New York: In continuation of last year’s list of 50 collectible artists by ART+AUCTION, this year, the list focuses on artists under the age of 50.
The selected artists have global backgrounds, and are well known in the international art circle for their solo exhibitions and awards. The list encompasses artists such as Ernesto Neto from Brazil, Raqib Shaw, an Indian artist based in London, and others from Southeast Asia such as Chiharu Shiota and Eko Nugroho.
The shortlisted artists represent a versatile spread of techniques, mediums and styles. When it boiled down to the reason for choosing these artists, according to the editors, “…two reasons for this emerged. First, there is a genuine resurgence of non-representational painting as artists under 50 re-examine that key modernist pursuit. Second, collectors perennially favor painting because it is understandable within an established tradition and is comparably easy to display and conserve.”
According to the article, the other artists to take note of are Imran Qureshi, Ali Kazma, Tala Madani, and Idris Khan.
To read the full ART+AUCTION articles see Part 1 and Part 2.
Elisabetta Marabotto of Saffronart reports about the talk, “New Directions in Contemporary South Asian Art”
From left: Jeffrey Boloten, Erik Wigertz, Dinesh Vazirani, Arianne Levene and Idris Khan
London: On June 6, 2012, the Arts Club in London hosted a panel discussion on contemporary South Asian art featuring Idris Khan, a contemporary British artist with South Asian roots, whose body of work explores concepts such as authorship and time; Arianne Levene, an art advisor for contemporary South Asian, Middle Eastern and Chinese art, and founder of New Art World Ltd.; Dinesh Vazirani, the co-founder of Saffronart; Erik Wigertz, a well known Swedish collector based in Russia with an interest in South Asian art; and Jeffrey Boloten, the moderator of the panel and co-founder and managing director of ArtInsight.
The aim of the discussion was to examine the new directions that South Asian art is taking through the different perspectives and experiences of the guests on the panel.
In the initial part of the talk Dinesh Vazirani examined the reasons that prompted him and Minal Vazirani (co-founder Saffronart and his wife) to found Saffronart in 2000. On moving back to India in the mid 1990s, Dinesh and Minal felt there was no access, transparency nor benchmarks, especially in terms of pricing, in the Indian art market and decided to establish Saffronart to fill these gaps.
Talking about the trends relating to infrastructure in the Indian art world, Dinesh argued that after an initial lack of infrastructure and support, things were slowly changing. In fact, private institutions like the Kiran Nadar Museum of Art which opened last year and the Devi Art Foundation, both located in Delhi, host regular exhibitions of modern and contemporary South Asian art and compensate for the lack of quality public institutions in the country. Arianne added that new museums and galleries, such as the one founded by Rajshree Pathy , are emerging in smaller cities like Coimbatore, spreading awareness about the arts beyond the metropolises.
The India Art Fair was another hot topic at the Arts Club, but the panel unanimously agreed that the fair had a great impact on the Indian art market, bringing together international collectors and galleries in one place, and that it also gave the opportunity to Indian collectors to meet foreign galleries and artists.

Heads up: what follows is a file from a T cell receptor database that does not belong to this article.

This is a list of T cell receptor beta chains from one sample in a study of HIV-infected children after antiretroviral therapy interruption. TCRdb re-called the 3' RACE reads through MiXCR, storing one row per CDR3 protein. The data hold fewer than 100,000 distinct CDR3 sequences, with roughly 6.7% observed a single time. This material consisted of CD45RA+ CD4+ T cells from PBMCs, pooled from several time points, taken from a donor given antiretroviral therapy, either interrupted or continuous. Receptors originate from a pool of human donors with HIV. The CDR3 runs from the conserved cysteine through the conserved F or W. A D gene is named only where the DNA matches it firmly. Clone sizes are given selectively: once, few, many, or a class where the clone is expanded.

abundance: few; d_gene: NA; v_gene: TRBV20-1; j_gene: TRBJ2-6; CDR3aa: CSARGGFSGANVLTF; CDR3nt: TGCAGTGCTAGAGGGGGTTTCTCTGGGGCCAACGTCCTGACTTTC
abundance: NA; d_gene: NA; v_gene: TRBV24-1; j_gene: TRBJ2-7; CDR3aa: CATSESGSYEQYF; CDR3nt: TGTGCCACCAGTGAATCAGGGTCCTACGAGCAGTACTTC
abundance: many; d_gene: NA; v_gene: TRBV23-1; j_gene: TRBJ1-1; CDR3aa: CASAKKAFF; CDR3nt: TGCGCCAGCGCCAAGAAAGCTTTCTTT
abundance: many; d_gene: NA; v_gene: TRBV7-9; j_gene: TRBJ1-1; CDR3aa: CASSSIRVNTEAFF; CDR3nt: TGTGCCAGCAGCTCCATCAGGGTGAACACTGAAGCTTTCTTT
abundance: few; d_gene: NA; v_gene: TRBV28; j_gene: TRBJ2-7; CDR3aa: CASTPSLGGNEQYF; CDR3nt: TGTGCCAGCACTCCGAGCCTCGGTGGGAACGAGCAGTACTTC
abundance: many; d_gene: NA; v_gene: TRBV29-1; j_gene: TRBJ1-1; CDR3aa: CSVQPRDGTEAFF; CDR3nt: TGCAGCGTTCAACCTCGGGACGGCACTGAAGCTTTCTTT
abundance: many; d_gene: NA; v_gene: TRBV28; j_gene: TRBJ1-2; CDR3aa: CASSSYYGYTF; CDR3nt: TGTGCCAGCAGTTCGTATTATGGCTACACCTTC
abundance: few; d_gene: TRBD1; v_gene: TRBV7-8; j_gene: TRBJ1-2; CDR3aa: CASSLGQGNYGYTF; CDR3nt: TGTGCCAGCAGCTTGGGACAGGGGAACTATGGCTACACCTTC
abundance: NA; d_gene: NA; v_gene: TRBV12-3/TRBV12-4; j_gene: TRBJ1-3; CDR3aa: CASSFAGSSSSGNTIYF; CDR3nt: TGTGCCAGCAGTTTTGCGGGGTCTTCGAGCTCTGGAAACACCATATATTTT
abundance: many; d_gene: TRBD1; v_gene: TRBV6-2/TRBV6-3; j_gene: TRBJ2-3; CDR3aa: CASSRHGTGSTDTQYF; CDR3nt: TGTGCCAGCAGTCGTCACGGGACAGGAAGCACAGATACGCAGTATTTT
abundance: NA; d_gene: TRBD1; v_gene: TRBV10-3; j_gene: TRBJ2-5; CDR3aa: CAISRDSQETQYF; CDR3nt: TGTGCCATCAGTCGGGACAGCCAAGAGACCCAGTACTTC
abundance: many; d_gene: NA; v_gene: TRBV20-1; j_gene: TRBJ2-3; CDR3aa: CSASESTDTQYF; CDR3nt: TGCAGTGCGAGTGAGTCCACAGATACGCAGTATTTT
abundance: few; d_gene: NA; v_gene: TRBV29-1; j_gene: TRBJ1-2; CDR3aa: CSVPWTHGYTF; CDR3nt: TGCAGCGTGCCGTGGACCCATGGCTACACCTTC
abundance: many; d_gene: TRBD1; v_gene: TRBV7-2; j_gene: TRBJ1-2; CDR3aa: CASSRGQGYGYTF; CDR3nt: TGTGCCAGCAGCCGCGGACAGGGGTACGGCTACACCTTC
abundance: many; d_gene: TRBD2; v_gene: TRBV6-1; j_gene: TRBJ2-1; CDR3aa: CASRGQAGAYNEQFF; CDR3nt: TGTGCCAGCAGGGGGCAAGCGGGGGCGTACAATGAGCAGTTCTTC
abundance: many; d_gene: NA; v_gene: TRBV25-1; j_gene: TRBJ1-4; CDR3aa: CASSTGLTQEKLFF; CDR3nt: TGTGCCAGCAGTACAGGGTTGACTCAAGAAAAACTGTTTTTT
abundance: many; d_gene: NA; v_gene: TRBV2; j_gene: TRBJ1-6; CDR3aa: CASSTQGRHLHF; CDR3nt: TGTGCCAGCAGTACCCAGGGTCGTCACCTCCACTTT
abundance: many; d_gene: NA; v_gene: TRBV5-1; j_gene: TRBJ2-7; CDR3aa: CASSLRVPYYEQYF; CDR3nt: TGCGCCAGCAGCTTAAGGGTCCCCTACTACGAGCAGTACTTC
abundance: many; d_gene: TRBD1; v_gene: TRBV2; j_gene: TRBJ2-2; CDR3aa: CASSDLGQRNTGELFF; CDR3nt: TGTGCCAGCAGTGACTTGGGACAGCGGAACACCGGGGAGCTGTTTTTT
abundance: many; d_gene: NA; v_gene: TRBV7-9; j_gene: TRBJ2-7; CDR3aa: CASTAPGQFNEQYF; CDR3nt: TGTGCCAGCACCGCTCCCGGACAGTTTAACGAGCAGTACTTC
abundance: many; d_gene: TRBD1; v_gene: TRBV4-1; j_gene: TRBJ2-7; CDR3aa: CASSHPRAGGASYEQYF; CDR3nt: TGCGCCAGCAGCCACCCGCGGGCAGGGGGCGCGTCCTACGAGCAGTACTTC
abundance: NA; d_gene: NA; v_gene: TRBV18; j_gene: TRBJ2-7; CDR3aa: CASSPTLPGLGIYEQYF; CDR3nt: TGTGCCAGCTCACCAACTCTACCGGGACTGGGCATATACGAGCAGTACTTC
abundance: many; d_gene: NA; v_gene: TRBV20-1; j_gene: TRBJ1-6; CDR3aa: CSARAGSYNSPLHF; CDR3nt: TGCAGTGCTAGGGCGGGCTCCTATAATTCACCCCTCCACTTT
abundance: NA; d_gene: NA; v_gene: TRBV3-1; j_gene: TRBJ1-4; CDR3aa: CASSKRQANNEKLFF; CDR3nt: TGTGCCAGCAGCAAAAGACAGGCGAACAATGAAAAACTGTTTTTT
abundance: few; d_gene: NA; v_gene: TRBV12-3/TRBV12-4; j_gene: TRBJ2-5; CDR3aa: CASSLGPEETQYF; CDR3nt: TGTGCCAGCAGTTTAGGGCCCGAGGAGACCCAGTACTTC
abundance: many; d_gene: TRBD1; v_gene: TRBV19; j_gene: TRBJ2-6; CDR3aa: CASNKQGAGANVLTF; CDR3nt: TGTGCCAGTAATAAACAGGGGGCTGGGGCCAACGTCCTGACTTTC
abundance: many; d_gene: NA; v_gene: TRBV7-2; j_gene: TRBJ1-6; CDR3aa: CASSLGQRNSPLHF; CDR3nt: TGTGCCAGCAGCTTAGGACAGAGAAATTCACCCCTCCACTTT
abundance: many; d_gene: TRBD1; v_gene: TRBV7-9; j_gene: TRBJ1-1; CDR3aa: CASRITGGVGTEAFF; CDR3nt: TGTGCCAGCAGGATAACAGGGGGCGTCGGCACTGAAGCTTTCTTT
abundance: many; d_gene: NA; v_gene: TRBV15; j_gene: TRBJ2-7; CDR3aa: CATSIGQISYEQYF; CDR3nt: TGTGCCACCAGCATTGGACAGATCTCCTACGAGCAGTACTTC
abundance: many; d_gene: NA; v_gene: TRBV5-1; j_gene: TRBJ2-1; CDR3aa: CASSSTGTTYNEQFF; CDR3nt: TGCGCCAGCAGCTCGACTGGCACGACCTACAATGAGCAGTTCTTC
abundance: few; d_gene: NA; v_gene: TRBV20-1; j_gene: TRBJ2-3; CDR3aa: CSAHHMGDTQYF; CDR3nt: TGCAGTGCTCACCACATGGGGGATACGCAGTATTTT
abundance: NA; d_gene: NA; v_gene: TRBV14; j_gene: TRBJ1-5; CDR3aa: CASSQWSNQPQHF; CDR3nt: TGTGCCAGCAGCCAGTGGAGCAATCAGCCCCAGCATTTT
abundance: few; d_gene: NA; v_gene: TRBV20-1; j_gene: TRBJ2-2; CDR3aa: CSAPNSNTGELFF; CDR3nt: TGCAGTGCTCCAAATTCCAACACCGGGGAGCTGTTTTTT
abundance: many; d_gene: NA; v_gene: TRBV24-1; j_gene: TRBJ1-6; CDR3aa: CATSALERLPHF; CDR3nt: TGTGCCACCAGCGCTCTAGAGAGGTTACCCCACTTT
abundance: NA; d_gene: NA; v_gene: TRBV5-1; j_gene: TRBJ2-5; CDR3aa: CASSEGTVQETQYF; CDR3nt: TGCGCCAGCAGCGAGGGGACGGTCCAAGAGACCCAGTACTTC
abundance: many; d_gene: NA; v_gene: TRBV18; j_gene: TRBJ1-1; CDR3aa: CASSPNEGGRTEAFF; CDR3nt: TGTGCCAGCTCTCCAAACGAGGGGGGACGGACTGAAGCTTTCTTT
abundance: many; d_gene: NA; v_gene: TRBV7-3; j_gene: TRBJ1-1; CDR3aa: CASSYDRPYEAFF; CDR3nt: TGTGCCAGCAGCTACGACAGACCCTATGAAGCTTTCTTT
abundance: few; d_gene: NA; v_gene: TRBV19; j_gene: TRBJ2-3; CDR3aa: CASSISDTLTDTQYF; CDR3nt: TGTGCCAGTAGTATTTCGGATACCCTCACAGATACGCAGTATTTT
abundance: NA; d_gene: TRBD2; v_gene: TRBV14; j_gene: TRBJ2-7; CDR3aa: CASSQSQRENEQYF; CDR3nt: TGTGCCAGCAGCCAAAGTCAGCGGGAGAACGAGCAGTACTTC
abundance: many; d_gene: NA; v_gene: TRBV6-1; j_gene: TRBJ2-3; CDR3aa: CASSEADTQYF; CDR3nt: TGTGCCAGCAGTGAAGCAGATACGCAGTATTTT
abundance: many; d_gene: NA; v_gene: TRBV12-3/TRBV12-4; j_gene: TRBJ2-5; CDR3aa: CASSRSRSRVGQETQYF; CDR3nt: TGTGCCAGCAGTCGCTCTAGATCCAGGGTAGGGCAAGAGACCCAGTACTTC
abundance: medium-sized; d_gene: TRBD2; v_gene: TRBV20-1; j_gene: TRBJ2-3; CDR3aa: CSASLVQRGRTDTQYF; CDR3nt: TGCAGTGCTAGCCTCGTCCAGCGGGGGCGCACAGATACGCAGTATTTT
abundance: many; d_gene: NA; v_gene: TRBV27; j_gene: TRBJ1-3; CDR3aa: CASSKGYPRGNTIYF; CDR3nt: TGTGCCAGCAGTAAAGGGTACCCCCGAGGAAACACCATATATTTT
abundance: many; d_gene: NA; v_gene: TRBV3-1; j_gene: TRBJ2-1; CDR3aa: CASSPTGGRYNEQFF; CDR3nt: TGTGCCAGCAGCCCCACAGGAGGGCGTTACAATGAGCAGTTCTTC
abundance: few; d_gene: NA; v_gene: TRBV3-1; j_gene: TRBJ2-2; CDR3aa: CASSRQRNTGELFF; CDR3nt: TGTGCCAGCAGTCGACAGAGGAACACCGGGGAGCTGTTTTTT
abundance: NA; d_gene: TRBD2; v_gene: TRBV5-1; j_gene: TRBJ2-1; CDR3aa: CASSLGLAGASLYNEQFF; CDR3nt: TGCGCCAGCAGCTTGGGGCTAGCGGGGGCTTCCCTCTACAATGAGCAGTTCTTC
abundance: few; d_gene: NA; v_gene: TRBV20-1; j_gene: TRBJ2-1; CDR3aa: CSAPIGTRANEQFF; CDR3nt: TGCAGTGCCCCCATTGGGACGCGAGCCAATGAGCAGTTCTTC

Also discussed was the fact that over the last few years, there has been a definite development and growth of an international market for Indian art. Many Indian galleries have opened branches in Europe or America, well known auction houses included Indian art in their Contemporary and Post-war art sales, and Indian artists featured in important international art fairs such as Frieze and Art Basel. Moreover, Erik Wigertz just hosted an exhibition of his collection in his native Sweden, which received rave reviews and great interest. However, a lot of the ground work for this growth was established by galleries and auction houses like Saffronart, which managed to reach non-resident Indians in various countries earlier, and helped the market for Indian art spread to all parts of the globe. Recently, however, the large established group of collectors, both individual and institutions, based in India has grown in importance and is dominating the market.
At the end of the discussion the panel was asked to make a prediction about future trends in the South Asian art world. Dinesh felt there will be a return to tradition and Indian heritage, so probably antiquities will be the next market to look at, while Arianne and Erik thought Indonesian art will be the next trend, and Idris jokingly added that he would be the most sought after artist in the coming years. So Dinesh as a joke suggested we should all buy Idris’s works before his prices reaches this peak. I guess we will have to wait to see who is right!
A very interesting Q&A session concluded the talk. One of the last questions was directed at Erik, who was asked whether the recession and the falling prices of contemporary art ever dissuaded him from buying art. The collector promptly answered that he believes art should be bought following our personal passion and not market trends.